1NewsIcon From Australia: "Four in ten same-sex couples are Christians, according to a detailed snapshot of the nation's gay community based on the latest census data. Christians represent a smaller proportion of same-sex couples than heterosexual couples, of which more than two-thirds affiliate with the religion."

1NewsIcon Shocking news, everybody. Raising children makes same-sex couples just as tired as straight couples, and therefore less energetic for sex: "Researchers at SF State interviewed 48 gay male couples who are raising children together in San Francisco and Salt Lake City. What they found was that these gay parents had similar lifestyle changes as straight parents, specifically they have less time and energy for sex."

Ancient_Pot1NewsIcon Ancient pottery suggests man started cooking during — and because of — of the ice age.

1NewsIcon If you wanna get with Chris Evans, you got love his doggie-loving style.

1NewsIcon Los Angeles Times reporter Matt Donnelly on how the late director Nora Ephron helped him grow into the man he is today: "It was me, and Nora in my head, against the world for a while. I finished college when I Feel Bad About My Neck was released, and things had changed. I had a stronger sense of community, not just gay but with my changing and increasingly consistent circle of friends."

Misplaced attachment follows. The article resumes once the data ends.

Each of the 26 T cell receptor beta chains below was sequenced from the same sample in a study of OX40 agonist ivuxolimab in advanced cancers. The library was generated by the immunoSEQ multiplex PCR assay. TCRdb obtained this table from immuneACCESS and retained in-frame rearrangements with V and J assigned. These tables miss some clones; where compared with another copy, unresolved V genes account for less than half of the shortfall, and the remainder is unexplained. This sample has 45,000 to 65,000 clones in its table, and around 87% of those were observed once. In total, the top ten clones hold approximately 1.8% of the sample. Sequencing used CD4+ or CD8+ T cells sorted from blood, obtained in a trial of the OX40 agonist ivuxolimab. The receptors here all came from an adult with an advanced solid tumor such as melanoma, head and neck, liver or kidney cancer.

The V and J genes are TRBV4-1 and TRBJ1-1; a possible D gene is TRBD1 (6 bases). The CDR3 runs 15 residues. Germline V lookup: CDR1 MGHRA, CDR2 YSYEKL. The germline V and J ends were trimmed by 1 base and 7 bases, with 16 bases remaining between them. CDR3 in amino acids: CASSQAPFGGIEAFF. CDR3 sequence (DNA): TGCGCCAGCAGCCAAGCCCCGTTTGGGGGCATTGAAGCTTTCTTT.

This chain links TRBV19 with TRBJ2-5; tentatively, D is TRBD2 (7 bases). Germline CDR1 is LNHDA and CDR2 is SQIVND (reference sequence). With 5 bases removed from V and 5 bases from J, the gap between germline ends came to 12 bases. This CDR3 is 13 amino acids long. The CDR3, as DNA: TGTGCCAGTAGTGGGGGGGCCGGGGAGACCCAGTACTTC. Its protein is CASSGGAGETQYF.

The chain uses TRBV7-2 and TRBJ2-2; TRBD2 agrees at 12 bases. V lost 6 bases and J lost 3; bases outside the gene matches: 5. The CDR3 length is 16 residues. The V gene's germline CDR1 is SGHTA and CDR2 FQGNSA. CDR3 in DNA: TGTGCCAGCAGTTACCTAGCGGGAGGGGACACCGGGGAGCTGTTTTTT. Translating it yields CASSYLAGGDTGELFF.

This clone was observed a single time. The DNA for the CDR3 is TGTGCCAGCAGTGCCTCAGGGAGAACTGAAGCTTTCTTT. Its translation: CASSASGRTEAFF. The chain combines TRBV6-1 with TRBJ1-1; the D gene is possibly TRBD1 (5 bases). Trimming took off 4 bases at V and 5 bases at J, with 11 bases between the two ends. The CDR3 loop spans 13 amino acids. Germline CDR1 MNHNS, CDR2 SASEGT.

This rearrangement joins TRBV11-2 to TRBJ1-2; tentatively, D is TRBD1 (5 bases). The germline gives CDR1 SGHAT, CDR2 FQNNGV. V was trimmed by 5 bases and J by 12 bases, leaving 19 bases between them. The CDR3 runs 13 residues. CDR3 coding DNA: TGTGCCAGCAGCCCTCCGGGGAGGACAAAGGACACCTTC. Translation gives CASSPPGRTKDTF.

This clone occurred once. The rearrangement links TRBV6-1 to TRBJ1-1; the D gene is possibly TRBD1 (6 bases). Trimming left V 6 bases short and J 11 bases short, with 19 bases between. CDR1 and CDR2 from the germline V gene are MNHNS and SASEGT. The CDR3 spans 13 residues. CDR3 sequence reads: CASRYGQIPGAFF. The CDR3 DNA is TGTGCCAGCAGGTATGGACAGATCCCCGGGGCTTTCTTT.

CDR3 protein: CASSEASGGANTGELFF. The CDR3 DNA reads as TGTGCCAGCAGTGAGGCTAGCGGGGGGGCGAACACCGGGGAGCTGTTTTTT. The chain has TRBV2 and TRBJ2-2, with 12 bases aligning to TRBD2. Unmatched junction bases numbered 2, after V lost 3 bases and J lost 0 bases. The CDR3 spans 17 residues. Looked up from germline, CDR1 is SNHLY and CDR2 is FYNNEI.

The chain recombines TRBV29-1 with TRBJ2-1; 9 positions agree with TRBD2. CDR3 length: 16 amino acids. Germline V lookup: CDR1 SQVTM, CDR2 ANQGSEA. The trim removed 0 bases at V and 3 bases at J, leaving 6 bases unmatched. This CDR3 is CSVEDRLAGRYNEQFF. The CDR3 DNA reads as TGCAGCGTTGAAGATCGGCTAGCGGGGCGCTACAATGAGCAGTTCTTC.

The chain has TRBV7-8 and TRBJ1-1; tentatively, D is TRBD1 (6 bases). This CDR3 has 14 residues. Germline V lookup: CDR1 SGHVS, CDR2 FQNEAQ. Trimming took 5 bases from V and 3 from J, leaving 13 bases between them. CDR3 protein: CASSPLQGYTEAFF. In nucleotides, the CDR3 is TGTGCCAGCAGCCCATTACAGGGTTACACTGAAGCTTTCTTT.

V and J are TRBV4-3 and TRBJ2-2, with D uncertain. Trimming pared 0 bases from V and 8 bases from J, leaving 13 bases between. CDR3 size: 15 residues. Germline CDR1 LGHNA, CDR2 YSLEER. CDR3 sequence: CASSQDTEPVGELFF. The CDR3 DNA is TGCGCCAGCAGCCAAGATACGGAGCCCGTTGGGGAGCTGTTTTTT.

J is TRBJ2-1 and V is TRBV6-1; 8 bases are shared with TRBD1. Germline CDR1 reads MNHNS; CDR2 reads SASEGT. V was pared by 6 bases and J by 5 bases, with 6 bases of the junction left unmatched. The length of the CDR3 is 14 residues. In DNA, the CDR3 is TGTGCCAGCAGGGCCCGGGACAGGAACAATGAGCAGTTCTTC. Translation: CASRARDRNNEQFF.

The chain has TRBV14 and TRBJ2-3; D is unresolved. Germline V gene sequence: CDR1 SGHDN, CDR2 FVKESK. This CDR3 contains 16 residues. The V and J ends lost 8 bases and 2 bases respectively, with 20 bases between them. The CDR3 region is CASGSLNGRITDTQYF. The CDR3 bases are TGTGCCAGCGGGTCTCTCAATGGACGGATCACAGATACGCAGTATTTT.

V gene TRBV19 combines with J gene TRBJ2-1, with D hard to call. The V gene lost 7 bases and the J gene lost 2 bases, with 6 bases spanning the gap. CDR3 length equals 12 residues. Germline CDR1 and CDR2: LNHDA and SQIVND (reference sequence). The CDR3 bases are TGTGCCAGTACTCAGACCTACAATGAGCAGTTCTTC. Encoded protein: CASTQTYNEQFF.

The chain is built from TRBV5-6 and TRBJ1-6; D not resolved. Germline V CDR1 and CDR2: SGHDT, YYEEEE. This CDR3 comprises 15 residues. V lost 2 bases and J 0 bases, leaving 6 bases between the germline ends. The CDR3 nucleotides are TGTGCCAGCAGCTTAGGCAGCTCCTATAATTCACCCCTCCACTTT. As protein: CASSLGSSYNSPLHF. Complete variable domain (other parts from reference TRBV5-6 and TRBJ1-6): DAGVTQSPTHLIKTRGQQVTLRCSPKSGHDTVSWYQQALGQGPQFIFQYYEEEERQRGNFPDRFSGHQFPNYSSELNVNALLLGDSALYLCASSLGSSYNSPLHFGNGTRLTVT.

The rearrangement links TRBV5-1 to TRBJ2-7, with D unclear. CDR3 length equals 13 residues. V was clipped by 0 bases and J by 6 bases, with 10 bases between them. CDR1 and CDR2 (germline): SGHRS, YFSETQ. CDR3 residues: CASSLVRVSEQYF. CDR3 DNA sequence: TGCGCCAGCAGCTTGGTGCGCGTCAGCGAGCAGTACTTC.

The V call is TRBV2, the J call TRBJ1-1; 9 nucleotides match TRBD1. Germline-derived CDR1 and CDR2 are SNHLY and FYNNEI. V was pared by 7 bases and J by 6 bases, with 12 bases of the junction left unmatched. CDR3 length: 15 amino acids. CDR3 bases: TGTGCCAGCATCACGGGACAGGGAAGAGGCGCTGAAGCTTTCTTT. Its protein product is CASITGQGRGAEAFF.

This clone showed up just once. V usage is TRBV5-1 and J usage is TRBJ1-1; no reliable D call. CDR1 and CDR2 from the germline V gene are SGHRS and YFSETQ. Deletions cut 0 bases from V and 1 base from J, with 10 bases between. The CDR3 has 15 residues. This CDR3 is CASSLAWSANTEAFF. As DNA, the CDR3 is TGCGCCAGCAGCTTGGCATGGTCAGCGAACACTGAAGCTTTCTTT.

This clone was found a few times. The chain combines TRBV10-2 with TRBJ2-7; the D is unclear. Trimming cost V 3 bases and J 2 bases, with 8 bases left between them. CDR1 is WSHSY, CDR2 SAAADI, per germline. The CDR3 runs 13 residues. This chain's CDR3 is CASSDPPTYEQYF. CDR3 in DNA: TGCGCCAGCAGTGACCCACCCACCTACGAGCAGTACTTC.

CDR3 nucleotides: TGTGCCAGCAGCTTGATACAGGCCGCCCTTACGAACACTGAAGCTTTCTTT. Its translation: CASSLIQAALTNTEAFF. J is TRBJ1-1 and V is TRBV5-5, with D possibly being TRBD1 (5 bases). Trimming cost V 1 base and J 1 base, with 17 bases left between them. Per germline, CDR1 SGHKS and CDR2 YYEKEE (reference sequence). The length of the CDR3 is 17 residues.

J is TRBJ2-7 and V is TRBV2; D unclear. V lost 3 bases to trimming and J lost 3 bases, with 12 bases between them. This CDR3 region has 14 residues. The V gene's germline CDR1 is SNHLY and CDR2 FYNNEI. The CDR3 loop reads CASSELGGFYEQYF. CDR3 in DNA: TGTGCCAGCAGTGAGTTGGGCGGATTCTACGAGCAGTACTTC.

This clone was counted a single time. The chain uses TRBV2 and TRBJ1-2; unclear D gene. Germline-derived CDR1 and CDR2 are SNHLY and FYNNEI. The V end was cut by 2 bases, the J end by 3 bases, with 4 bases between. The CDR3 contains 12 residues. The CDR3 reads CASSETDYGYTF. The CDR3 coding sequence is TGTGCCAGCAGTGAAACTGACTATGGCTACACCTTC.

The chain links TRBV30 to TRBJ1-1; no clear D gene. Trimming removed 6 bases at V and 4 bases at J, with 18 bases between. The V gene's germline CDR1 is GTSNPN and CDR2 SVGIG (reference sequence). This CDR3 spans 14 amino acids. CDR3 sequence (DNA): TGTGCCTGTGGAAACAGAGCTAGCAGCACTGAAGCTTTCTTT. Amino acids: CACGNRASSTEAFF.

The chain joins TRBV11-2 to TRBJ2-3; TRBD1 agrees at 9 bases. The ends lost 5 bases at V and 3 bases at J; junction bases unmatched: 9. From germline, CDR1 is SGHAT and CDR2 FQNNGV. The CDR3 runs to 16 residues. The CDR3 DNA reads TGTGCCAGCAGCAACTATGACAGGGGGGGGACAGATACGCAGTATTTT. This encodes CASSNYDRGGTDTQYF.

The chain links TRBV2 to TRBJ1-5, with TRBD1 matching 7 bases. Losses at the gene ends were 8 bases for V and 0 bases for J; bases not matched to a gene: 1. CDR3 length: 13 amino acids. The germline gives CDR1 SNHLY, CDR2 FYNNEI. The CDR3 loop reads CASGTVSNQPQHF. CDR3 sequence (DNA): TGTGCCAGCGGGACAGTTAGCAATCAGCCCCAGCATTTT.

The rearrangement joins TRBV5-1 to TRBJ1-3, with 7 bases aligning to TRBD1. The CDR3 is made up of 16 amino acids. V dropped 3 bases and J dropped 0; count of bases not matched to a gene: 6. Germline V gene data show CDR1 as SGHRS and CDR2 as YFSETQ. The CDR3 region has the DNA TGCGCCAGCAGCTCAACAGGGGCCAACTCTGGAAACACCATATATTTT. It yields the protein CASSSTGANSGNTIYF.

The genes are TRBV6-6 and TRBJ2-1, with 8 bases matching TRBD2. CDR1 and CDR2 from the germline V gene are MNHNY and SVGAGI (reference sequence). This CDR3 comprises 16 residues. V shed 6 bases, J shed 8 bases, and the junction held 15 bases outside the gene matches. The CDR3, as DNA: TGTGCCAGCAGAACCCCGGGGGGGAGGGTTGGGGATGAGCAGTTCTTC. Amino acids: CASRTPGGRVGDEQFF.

1NewsIcon Tsk-Tsk: Mila Kunis lied about her age to land a role on That 70s Show.

1NewsIcon Does Andrew Garfield have what it takes to be a leading man? That's the $220 million question. ($220 million, naturally, being The Amazing Spider-Man's budget.)


'One Million Moms' Deletes Facebook Warning That Green Lantern is Gay After Being Swamped by Pro-Gay Comments

Omm

Cowardly American Family Association subgroup One Million Moms is looking more toothless by the day.

The New Civil Rights Movement reports that a Facebook warning the group issued today about DC Comics Green Lantern coming out of the closet was removed after at least 83 pro-gay comments flooded the page.

Check out the 4-page preview of Green Lantern's coming out issue HERE.